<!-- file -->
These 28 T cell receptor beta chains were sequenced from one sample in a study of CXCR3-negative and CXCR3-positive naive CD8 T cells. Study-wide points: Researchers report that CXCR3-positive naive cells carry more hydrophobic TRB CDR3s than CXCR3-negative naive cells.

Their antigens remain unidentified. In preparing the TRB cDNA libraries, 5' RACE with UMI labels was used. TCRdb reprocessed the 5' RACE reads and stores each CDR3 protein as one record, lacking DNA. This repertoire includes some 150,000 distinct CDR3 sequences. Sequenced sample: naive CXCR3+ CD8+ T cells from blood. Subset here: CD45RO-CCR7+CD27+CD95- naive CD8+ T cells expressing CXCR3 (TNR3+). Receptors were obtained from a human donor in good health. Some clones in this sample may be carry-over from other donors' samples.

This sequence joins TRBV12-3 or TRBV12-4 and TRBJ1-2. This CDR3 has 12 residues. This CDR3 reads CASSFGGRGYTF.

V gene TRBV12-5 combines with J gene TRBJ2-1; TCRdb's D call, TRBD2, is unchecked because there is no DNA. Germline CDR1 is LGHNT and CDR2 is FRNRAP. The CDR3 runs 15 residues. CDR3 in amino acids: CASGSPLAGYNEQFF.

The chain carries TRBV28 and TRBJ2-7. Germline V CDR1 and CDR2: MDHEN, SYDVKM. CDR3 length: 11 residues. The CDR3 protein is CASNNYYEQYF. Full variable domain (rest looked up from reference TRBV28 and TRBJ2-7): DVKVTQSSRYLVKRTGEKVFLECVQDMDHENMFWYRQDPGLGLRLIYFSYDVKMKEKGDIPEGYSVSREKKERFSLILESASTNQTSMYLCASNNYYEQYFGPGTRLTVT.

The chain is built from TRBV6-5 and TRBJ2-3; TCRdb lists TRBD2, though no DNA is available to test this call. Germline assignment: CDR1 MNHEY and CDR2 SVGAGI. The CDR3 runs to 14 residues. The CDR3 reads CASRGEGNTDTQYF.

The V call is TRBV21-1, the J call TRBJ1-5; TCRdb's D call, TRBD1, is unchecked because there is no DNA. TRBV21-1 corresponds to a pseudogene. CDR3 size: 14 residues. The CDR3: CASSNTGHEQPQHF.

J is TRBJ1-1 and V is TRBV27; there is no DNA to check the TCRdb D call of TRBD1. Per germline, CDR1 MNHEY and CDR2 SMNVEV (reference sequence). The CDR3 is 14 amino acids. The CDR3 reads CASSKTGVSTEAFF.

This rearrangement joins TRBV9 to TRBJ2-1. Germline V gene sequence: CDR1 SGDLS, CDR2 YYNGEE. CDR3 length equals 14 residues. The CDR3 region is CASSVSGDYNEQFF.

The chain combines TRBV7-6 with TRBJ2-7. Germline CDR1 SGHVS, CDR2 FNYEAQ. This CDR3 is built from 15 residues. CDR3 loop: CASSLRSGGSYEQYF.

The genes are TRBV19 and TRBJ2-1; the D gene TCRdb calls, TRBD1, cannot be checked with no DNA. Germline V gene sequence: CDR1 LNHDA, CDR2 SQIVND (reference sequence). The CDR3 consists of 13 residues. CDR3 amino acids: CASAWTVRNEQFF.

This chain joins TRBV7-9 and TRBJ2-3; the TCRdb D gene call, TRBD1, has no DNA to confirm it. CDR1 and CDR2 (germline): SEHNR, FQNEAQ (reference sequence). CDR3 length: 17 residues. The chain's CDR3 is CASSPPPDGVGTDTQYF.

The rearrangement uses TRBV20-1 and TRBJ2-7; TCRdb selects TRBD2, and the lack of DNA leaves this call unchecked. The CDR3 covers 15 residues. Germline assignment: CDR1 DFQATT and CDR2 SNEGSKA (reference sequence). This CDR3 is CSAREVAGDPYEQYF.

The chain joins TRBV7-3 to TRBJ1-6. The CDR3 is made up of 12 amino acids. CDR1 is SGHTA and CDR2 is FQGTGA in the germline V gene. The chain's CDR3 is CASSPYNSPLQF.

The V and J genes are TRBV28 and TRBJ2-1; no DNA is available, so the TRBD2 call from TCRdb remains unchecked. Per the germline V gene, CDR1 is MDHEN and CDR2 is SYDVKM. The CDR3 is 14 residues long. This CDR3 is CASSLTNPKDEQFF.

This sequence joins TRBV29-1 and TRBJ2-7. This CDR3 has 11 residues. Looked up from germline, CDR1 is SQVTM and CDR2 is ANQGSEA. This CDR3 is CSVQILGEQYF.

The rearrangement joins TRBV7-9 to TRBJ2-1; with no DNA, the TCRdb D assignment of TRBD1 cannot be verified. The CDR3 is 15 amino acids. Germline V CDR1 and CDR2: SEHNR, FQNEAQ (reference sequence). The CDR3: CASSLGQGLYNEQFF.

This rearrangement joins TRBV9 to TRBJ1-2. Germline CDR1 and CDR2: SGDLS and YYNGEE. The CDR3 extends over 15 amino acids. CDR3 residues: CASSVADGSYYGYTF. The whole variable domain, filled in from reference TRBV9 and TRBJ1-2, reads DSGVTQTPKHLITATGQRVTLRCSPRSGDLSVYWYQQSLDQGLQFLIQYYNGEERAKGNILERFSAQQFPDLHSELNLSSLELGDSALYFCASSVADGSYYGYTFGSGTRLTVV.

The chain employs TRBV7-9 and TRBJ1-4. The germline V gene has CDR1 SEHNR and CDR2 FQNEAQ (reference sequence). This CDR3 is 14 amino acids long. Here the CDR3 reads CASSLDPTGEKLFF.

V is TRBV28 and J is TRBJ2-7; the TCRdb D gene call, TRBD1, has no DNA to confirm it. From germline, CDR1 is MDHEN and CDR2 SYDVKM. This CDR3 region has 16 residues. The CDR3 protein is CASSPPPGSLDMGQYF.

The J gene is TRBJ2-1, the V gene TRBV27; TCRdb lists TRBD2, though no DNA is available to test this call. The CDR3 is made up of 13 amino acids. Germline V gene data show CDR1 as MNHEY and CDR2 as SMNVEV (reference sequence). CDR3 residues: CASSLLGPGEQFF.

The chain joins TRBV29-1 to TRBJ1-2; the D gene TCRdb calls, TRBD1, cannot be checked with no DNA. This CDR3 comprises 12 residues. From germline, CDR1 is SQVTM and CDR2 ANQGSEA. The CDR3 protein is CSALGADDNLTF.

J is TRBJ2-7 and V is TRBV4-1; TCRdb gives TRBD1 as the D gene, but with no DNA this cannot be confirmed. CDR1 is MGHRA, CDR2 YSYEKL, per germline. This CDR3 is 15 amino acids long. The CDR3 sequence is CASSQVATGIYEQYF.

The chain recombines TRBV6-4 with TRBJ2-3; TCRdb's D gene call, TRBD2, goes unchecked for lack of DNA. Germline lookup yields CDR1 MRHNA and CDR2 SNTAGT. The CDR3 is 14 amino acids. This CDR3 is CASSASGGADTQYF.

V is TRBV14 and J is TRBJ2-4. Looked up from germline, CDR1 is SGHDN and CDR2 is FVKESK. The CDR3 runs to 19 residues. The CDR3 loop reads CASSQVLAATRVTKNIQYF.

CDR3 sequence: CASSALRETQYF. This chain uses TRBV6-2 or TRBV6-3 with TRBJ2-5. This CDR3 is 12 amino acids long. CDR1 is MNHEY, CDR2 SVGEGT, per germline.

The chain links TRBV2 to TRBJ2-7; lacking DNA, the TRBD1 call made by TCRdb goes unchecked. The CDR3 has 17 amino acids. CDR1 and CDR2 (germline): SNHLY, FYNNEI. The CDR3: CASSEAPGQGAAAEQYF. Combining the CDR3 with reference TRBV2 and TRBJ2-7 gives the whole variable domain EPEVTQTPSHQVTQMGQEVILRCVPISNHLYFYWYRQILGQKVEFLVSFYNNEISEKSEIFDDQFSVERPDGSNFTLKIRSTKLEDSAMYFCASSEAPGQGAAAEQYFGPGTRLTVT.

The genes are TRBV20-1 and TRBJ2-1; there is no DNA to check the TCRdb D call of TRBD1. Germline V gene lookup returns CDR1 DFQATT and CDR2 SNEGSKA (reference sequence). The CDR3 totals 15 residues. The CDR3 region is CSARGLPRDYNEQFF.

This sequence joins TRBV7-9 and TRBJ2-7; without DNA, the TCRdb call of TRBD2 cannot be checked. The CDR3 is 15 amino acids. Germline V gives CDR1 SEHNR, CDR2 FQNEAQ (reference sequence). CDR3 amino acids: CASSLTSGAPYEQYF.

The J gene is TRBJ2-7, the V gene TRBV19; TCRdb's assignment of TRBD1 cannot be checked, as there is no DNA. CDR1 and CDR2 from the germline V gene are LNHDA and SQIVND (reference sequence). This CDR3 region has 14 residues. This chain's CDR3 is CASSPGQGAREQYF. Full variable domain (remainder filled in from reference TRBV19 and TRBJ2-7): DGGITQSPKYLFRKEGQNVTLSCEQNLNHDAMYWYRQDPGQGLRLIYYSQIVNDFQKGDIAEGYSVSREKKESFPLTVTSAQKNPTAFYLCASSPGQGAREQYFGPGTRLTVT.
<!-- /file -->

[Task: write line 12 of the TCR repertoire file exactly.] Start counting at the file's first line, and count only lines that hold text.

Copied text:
This chain joins TRBV7-9 and TRBJ2-3; the TCRdb D gene call, TRBD1, has no DNA to confirm it. CDR1 and CDR2 (germline): SEHNR, FQNEAQ (reference sequence). CDR3 length: 17 residues. The chain's CDR3 is CASSPPPDGVGTDTQYF.